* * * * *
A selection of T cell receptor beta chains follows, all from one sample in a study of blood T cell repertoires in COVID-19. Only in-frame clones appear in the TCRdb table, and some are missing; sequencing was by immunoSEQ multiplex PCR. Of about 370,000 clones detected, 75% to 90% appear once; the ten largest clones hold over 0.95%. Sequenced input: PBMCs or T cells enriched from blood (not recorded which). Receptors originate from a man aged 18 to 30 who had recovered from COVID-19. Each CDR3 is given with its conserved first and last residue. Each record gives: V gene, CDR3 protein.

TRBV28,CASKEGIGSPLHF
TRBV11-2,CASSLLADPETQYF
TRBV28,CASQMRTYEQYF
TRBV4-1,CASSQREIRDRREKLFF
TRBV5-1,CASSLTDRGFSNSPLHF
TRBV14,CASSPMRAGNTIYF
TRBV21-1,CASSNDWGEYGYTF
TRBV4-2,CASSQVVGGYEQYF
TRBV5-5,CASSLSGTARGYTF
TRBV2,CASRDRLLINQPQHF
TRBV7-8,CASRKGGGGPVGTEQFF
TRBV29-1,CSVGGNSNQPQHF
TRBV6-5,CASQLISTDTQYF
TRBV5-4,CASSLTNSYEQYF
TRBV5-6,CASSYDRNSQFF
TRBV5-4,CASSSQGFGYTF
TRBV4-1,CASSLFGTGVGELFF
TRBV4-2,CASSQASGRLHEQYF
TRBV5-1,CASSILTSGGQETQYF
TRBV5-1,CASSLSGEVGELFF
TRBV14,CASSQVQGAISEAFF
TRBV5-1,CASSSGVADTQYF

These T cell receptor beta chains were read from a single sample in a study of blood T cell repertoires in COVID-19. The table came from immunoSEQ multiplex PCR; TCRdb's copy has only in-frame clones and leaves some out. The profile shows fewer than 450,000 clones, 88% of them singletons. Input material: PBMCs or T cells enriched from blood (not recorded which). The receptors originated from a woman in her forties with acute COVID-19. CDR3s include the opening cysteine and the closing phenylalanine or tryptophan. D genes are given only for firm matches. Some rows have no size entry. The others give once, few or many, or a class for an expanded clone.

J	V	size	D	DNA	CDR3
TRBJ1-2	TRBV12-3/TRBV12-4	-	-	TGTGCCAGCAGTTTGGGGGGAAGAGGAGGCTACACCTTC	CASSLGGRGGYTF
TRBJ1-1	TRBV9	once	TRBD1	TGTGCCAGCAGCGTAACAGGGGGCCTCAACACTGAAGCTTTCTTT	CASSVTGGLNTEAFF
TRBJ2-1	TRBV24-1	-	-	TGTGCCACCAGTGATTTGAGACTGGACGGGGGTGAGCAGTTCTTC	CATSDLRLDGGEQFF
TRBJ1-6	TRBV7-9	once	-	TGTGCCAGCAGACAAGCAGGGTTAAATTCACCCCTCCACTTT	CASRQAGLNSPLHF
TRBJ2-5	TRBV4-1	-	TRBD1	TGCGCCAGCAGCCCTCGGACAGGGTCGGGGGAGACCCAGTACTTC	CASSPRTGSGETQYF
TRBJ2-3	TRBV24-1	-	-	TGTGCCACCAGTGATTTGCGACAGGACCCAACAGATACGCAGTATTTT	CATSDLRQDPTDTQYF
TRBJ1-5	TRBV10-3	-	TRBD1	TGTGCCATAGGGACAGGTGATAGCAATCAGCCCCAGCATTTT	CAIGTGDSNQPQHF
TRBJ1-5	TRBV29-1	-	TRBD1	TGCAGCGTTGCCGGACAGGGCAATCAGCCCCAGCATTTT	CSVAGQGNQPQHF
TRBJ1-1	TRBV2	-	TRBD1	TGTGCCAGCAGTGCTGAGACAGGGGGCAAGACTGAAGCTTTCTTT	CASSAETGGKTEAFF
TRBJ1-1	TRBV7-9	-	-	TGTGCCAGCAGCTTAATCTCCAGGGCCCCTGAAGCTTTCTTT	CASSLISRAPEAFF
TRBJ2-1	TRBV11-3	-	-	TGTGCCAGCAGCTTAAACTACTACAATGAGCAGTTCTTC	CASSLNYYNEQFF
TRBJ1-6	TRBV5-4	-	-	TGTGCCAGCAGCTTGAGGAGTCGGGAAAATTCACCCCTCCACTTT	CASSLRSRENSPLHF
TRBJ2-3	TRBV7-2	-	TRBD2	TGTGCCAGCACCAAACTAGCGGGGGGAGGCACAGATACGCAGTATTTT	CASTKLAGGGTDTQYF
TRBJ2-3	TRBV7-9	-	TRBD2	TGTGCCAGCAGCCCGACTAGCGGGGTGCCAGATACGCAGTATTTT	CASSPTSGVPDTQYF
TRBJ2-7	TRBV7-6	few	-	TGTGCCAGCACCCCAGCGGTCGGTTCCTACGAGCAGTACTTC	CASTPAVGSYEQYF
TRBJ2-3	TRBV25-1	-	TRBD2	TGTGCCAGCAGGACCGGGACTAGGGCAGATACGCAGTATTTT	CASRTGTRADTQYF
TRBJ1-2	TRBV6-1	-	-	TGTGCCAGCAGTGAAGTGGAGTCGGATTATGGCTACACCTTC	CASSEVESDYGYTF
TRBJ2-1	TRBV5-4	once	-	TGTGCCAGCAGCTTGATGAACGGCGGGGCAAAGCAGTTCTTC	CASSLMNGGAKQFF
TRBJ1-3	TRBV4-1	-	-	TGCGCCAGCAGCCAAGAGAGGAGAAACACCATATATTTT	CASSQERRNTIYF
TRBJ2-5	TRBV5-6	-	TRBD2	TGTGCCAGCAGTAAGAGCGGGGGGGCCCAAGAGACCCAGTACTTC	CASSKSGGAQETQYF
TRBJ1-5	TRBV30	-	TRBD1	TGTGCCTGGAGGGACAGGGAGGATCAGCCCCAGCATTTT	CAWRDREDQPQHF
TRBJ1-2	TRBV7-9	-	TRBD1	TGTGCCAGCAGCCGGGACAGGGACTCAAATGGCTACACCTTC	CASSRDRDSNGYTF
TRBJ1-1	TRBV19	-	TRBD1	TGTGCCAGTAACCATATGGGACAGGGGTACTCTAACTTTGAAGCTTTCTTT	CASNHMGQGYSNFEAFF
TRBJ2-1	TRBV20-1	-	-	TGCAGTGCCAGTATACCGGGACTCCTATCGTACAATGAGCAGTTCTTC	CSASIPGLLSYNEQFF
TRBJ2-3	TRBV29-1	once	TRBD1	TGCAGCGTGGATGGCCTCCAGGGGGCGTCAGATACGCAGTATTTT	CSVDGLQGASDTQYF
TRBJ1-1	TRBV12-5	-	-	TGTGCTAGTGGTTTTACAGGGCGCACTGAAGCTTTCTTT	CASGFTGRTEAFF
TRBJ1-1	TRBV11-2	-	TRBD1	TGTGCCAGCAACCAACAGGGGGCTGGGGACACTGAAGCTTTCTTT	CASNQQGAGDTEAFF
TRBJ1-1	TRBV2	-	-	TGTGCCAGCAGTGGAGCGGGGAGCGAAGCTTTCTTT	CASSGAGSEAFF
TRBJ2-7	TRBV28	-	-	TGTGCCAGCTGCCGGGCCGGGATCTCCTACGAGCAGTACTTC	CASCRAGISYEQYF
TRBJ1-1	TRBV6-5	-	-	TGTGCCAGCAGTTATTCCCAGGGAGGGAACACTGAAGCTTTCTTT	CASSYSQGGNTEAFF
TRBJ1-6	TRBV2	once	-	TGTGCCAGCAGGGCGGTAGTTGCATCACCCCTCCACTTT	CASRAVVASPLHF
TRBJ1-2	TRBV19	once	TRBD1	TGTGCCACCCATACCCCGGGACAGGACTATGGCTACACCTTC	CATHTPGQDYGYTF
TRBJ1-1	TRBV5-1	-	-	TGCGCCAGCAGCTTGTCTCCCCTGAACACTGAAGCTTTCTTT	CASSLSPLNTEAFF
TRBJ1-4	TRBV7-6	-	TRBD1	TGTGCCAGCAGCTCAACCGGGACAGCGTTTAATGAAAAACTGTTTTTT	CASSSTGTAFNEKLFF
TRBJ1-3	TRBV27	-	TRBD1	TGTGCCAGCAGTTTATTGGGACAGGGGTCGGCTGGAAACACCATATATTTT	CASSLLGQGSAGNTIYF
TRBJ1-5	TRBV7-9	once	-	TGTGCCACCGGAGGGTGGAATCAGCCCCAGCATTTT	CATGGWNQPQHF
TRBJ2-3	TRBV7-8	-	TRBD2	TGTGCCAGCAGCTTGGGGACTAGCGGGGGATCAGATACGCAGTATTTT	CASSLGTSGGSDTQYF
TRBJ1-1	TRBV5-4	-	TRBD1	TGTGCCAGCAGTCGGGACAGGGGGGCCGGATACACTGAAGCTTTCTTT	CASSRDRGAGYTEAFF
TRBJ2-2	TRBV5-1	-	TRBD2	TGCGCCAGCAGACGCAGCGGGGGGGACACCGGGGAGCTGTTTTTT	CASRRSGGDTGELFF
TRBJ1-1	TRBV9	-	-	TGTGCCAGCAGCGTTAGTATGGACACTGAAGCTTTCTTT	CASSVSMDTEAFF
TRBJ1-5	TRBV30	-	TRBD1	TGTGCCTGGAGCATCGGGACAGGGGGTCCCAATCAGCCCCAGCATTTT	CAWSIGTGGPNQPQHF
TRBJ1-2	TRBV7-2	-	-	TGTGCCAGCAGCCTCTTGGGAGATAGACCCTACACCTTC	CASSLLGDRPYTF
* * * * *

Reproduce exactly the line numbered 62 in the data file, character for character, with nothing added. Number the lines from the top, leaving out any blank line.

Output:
TRBJ2-3	TRBV7-8	-	TRBD2	TGTGCCAGCAGCTTGGGGACTAGCGGGGGATCAGATACGCAGTATTTT	CASSLGTSGGSDTQYF